Toy Sewing Machines 
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Baby  from Japan
Bremer and Bruckmann Colibri
E M G Comet
French Tinplate
Grain
Lead
Muller 4
Muller 12
Singer 20
Singer Sewhandy 
 Russian Chainstitch
Vulcan Featherweight
Vulcan Junior
Vulcan Countess
The Singer Sewhandy is a very high specification childs machine. Singer produced these with the idea that girls would grow up to buy the real thing. For collectors there are 4 main versions of the Singer 20 machines. The original Singer 20-1’s were first sold in 1910 with 4 spoke handwheels. In 1914 the second version had an 7 spoked handwheel and had tension discs added. Then in 1926 numbers were stamped onto the machine to indicate the threading path. In the 1950’s the 4th major change (model 20-10) saw a completely different look to the machine with an aluminium body with rectangular base, a full width stitch plate and an enclosed mechanism. This was also known as the Singer 20 Sewhandy which came in standard black, tan or cream and very rarely in red or blue. Later variations of the Model 20 Sewhandy included an electric motor drive built into the base. In the 1970’s Singer resurrected the model 20, manufacturing it at their factory in Turkey.These were identical to the 1926 models and were known as the K20. These can be distinguished from the original model 20’s made in the 1920’s and 30’s by a ‘Made in Turkey’ decal under the main Singer USA decal on the rear of the machine body. The Turkish K20's were sold in a small bentwood case which has a metal Red S style badge rivetted to one side. Most Singer 20 toy sewing machines use a short 24x1 needle which has flat shank fitted to the right, so that the needle is threaded from left to right. However, some of the later Sewhandy models (40K & 50D made in UK) use type 24x3 needles. These are obsolete and very hard to find if replacements are ever required. 24x3 needles are physically the same sizeas the 24x1 except that the flat on the shank is on the same side as the groove up the side of tas the 24x1 except that the flat on the shank is on the same side as the groove up the side of the needle.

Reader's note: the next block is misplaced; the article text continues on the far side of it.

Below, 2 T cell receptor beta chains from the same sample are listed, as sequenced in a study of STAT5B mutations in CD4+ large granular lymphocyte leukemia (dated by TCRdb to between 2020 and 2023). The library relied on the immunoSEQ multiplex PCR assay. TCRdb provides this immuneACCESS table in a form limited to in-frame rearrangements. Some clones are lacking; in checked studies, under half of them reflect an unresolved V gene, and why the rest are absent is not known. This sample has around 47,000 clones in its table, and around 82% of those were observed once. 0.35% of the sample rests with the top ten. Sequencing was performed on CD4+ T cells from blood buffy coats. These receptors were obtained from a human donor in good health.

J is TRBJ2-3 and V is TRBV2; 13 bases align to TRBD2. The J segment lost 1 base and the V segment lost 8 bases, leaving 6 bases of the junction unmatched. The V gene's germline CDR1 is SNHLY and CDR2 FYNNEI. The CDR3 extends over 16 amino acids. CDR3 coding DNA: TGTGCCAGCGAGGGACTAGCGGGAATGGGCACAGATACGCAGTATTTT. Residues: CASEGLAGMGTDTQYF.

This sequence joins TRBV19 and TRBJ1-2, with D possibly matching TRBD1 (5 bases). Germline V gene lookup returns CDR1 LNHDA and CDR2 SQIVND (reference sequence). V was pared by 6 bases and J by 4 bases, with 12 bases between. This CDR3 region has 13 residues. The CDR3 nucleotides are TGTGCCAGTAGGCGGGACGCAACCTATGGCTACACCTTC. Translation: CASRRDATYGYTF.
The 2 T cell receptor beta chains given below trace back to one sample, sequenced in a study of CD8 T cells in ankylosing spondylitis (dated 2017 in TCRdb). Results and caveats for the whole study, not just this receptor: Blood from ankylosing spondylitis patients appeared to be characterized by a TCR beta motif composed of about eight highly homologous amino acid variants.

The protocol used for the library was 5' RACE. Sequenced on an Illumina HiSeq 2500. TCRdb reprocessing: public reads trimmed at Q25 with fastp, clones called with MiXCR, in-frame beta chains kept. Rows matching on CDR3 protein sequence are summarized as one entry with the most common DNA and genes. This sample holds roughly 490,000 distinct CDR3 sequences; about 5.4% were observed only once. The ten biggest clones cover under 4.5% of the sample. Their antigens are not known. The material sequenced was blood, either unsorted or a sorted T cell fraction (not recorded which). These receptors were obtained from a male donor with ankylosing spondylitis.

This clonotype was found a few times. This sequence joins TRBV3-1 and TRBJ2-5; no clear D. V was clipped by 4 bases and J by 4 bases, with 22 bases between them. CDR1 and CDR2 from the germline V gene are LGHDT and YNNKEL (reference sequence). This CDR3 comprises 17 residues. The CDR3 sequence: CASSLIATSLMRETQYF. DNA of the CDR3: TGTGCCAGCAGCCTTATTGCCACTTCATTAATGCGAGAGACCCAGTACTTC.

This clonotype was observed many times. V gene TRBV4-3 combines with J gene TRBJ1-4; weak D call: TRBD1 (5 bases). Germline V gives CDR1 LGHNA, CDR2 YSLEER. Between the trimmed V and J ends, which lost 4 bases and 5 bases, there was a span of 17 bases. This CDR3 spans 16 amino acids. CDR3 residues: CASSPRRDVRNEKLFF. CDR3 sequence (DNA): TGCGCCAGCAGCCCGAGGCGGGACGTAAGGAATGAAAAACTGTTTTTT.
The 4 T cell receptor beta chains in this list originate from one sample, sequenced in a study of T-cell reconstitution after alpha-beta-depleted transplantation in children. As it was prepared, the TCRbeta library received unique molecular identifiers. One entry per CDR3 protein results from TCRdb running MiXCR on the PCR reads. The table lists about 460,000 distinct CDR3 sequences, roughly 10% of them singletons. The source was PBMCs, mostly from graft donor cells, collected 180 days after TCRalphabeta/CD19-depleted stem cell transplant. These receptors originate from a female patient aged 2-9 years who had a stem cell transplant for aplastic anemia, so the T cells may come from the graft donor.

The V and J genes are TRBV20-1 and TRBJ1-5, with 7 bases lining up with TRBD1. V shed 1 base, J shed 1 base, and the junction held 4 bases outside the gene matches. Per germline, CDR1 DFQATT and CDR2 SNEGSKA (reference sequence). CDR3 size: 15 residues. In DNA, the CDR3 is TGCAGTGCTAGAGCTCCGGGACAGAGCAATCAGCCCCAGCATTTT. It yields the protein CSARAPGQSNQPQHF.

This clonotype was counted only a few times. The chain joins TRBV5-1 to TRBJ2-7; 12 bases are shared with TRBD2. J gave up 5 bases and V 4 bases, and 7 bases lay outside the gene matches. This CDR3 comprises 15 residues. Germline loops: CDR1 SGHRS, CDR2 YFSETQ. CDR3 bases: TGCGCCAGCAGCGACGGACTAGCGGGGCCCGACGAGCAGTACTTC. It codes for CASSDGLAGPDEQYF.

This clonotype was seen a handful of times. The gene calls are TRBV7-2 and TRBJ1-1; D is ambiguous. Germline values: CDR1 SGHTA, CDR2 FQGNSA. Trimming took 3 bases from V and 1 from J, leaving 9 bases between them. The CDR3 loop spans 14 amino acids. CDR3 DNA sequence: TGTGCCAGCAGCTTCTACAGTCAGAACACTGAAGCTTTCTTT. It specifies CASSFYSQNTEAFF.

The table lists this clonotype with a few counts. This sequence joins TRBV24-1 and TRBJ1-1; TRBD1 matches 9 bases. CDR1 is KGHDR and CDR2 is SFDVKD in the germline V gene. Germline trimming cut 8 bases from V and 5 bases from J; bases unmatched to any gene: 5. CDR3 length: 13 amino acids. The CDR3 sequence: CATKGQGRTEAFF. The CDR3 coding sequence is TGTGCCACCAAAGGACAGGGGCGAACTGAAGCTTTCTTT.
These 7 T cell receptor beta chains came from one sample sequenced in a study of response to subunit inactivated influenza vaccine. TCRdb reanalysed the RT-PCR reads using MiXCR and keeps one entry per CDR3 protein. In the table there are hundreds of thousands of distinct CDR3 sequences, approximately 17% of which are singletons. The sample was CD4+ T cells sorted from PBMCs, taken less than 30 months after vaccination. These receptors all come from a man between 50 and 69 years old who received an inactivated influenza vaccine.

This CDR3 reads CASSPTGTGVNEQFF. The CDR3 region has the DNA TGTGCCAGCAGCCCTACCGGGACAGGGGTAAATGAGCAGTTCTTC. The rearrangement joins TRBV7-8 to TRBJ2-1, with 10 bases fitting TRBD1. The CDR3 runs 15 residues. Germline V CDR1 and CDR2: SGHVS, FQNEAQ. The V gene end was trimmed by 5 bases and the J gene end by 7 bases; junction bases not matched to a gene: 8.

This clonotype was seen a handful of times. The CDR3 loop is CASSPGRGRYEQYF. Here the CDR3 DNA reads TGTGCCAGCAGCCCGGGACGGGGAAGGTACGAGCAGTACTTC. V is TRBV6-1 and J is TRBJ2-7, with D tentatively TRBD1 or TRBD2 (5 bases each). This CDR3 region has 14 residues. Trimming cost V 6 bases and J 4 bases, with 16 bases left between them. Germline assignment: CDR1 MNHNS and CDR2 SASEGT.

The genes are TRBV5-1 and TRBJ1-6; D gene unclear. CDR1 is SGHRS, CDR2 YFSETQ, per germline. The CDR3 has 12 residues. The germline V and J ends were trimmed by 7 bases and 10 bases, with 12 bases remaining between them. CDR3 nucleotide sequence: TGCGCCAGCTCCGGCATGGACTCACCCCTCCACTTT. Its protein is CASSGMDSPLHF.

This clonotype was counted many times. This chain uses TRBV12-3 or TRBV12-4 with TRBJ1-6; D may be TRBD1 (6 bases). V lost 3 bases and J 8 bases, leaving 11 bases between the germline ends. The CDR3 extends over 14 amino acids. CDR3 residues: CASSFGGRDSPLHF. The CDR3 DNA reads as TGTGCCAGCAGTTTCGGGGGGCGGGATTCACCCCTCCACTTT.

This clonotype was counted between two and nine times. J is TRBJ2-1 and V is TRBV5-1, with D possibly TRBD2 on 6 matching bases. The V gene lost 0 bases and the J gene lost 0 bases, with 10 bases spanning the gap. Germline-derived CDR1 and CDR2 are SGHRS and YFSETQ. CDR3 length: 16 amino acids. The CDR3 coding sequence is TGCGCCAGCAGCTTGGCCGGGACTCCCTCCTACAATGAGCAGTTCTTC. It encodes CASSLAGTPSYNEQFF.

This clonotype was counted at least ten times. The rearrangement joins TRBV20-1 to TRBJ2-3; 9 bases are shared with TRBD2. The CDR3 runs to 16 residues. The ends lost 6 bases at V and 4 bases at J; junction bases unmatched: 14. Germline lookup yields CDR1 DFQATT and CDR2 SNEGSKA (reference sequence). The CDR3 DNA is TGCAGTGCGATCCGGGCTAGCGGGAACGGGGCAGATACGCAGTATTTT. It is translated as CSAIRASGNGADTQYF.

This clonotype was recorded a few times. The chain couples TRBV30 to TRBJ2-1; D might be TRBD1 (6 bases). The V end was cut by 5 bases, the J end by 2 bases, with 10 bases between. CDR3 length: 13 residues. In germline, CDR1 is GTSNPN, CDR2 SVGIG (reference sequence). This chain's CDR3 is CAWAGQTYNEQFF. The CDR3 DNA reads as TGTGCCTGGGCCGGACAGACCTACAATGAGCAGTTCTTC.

Circa: 1950       Top
First marketed in 1910, this early version Singer No 20 was sold as both a toy and adult miniature. The design underwent several improvements. By the mid 1900s, many companies had cloned the machine, with some insisting that it was not a toy.
Circa: 1935